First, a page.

Multi-Scale Pulmonary Modelling and Clinical Applications
Degree GrantorUniversity of Canterbury
Degree NameDoctor of Philosophy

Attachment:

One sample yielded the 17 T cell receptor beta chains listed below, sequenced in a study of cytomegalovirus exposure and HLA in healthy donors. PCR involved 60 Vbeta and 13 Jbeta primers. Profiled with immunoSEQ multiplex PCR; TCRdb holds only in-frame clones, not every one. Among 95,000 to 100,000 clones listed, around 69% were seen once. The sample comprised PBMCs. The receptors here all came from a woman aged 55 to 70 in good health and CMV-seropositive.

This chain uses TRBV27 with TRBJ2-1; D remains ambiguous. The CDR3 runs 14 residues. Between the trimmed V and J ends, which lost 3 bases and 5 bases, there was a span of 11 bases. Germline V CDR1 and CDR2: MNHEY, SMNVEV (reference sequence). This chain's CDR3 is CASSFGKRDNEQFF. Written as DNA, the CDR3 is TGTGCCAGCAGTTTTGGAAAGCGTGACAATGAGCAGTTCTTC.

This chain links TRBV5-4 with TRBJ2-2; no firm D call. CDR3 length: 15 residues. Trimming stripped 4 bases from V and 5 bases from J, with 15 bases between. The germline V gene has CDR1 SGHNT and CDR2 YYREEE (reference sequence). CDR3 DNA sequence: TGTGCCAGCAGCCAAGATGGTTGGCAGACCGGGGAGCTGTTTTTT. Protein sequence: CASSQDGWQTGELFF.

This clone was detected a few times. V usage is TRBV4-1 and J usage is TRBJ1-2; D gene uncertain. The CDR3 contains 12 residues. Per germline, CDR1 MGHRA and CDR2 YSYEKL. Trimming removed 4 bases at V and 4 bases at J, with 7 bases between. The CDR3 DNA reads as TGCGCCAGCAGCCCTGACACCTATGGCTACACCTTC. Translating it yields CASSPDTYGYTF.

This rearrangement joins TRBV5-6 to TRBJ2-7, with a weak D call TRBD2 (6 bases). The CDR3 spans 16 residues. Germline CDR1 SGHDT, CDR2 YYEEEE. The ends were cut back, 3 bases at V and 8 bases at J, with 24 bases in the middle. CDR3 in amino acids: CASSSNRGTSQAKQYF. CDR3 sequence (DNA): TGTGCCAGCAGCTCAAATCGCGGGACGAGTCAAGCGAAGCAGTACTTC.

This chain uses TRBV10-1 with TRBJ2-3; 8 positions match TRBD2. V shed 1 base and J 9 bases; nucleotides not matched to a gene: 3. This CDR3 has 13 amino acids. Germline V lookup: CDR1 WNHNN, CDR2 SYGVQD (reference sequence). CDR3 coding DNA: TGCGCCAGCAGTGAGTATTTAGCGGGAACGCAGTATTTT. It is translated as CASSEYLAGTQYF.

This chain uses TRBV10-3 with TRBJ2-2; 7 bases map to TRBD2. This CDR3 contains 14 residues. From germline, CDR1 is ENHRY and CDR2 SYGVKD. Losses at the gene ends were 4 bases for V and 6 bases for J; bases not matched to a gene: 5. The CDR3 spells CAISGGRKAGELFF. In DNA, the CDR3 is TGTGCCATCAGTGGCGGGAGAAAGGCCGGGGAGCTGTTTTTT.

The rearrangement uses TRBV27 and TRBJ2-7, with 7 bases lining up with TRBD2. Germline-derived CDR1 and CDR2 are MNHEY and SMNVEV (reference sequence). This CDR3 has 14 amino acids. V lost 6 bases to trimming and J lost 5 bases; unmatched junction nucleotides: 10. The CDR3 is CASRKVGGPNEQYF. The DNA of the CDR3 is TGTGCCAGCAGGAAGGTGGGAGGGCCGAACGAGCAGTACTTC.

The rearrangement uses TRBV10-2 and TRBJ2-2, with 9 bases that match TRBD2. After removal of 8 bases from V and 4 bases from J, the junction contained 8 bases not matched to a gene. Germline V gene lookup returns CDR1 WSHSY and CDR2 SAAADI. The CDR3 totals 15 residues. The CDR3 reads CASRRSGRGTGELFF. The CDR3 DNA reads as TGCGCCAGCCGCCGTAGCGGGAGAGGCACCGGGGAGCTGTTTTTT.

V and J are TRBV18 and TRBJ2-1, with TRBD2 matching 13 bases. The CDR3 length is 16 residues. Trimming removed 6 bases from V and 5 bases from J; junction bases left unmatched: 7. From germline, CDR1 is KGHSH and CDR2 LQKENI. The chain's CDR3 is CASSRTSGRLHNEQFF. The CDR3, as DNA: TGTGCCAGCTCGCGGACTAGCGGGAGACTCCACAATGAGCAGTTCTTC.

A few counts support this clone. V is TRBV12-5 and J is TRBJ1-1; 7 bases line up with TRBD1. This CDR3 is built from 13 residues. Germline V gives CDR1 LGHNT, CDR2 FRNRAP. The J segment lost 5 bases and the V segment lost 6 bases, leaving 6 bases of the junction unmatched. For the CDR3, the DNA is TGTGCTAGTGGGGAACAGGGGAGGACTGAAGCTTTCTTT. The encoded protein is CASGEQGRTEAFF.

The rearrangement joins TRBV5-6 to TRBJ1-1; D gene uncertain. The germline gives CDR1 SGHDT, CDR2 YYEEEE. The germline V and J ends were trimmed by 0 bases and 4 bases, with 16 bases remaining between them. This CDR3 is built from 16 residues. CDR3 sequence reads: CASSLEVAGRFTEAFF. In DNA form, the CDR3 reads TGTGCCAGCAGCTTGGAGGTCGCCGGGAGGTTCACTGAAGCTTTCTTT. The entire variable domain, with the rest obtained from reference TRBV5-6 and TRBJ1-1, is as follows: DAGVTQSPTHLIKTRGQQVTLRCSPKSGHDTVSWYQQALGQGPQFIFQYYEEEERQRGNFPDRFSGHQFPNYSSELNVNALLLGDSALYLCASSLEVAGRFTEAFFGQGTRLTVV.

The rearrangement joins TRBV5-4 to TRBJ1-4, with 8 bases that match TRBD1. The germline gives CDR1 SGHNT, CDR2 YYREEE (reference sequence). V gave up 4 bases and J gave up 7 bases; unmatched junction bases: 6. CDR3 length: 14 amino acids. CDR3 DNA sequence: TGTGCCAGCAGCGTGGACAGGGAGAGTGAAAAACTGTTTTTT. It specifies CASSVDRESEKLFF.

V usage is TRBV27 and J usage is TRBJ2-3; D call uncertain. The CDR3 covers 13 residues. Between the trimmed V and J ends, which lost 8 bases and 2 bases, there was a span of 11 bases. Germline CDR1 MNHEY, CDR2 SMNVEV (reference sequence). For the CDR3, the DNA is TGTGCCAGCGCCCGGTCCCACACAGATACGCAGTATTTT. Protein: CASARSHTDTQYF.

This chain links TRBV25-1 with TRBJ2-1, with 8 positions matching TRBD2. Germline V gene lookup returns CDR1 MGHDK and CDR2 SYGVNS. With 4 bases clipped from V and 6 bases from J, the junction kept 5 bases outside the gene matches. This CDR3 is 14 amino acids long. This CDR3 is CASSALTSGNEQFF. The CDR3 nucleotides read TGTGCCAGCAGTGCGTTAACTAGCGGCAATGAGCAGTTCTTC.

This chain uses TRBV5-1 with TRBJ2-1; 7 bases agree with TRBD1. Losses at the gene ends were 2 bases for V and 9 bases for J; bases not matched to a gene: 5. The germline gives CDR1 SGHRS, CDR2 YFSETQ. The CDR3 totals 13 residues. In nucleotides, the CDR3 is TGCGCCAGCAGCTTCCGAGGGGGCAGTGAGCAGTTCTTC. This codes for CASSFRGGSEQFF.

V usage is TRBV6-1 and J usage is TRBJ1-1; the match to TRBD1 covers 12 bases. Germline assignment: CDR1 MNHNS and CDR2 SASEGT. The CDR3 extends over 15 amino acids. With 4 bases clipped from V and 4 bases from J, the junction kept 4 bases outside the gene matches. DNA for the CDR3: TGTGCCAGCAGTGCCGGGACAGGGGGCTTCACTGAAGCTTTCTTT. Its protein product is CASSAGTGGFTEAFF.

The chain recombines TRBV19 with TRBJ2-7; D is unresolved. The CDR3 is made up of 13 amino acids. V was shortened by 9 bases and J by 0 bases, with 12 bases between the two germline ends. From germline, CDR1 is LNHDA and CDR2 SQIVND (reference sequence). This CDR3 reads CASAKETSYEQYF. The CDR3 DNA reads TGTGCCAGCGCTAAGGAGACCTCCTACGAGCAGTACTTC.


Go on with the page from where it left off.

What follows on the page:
Mechanical ventilation (MV) is one of the most difficult, costly and variably delivered therapies for Acute Respiratory Distress Syndrome (ARDS) and respiratory failure patients in the intensive care unit (ICU). These patients experience severe widespread breathing problems and require MV for breathing support. However, conventional MV does not provide enough real-time information to guide or individualize therapy, and suboptimal MV settings increase the risk of further lung injury and complications. In particular, positive end expiratory pressure (PEEP) is applied during MV to aid recovery by improving gas exchange and prevent de-recruitment of lung units. However, selection of patient-specific, optimal PEEP remains widely debated, as no standard approaches exist for setting MV. Clinicians often use general approaches or experience to select PEEP, increasing the variability and risk of care, while reducing or eliminating any patient-specific aspect of care. Thus, physiological mathematical lung models of respiratory mechanics are required, if they are suitable to be used to optimise MV settings to improve critically ill patient outcomes. The aims of this research are to investigate and develop new, extended models of lung mechanics for ARDS and respiratory failure patients. In particular, to create model-based measures of the potential impact to healthy lung units of changing MV therapy parameters. This goal requires rapid forms of parameter identification to define patient-specific model parameters from clinical data that can be used as complementary metrics in guiding and individualising MV. The first model, an airway branching model (ABM) was developed based on classical fluid mechanics models that are commonly used. Typically, they are not feasible for real-time applications. Thus, there is a need to develop an accurate, effective, yet simpler, ABM model that can be applied at the bed-side. To address this issue, a patient-specific airway branching (ABMps) model is developed to measure the airway pressure drop at every physiological airway branch with an extended patient-specific physiological dimension that is unique for each patient and can evolve over time with new data. With this patient-specific dimension (α), the ABMps is able to provide clinical insight on patient-specific physiological conditions. Using the retrospective clinical data from the Christchurch Hospital, it was found that α ranges from 0.45-0.66 for ARDS patients, which is smaller than normal healthy people indicating severity of condition. Hence, the airway condition of a patient can be characterised and evolve over time to provide useful patient-specific clinical guidance. Next, a model using only the expiratory data of the breathing cycle is developed and presented that is potentially useful during clinical respiratory mechanics monitoring to guide MV. In particular, the expiratory time constant parameter, (K), can provide unique information related to respiratory system elastance in MV patients. In this thesis, the extended model is tested using clinical data from ARDS patients and investigates the relationship between the expiratory time constant and model-based inspiratory respiratory system elastance. The goal is to use this relation to titrate patient-specific PEEP, which can help prevent the risk of lung over-distension and ventilation-induced injury. The third model extends the time varying elastance model to investigate the variability of this respiratory system elastance for MV patients. In this case, in Christchurch Hospital. With the proposed metric, a deeper understanding can be achieved that provides clinicians with more information on how respiratory elastance varies between patients, PEEP, and ventilation time. This information is patient-specific and can be updated overtime, as well as used as a marker of patient condition. Estimating respiratory mechanics of MV patients is unreliable when patients exhibit spontaneous breathing (SB) efforts on top of any form of ventilator support. Most well-known developed models are thus only suitable for fully sedated patients. Monitoring respiratory mechanics of SB patients requires invasive clinical protocols and equipment that are clinically too intensive to carry out. In this research, it was found that the variability of lung elastance in SB patients is due to an effective negative elastance produced by the SB effort that is created by the SB effort, but cannot be modelled directly. Thus, by extending the non-invasive time-varying elastance model to capture negative elastance, it can provide more consistent monitoring for SB patients by reviewing the distribution of negative elastance. This work thus extends capabilities of these models and quantified the level of SB efforts. Finally, due to the asynchrony, also known as reverse triggering, airway pressure can assume an unusual and unmodelled M-wave shaped airway pressure during the MV. This M-wave airway pressure is also due to the SB efforts, exhibited by patients, even when they are fully sedated. Hence, a model-based method to reconstruct the affected airway pressure curve is introduced that enables estimation of the true underlying respiratory mechanics of these patients, as well as quantifying SB efforts. Results show that this pressure wave reconstruction method was able to accurately identify the respiratory elastance, assess the level of SB effort, and quantify the incidence of SB effort without invasive protocols or interruption to care. Hence, this method is clinically useful for clinicians in determining optimal ventilator settings to improve patient care. Overall, these tools and methods provide significant new ways to clinically manage MV patients in the ICU. Model-based methods offer the opportunity to protocolize and individualize care. Thus, the main outcomes of this work provide a step forward towards better, more consistent and patient-specific MV.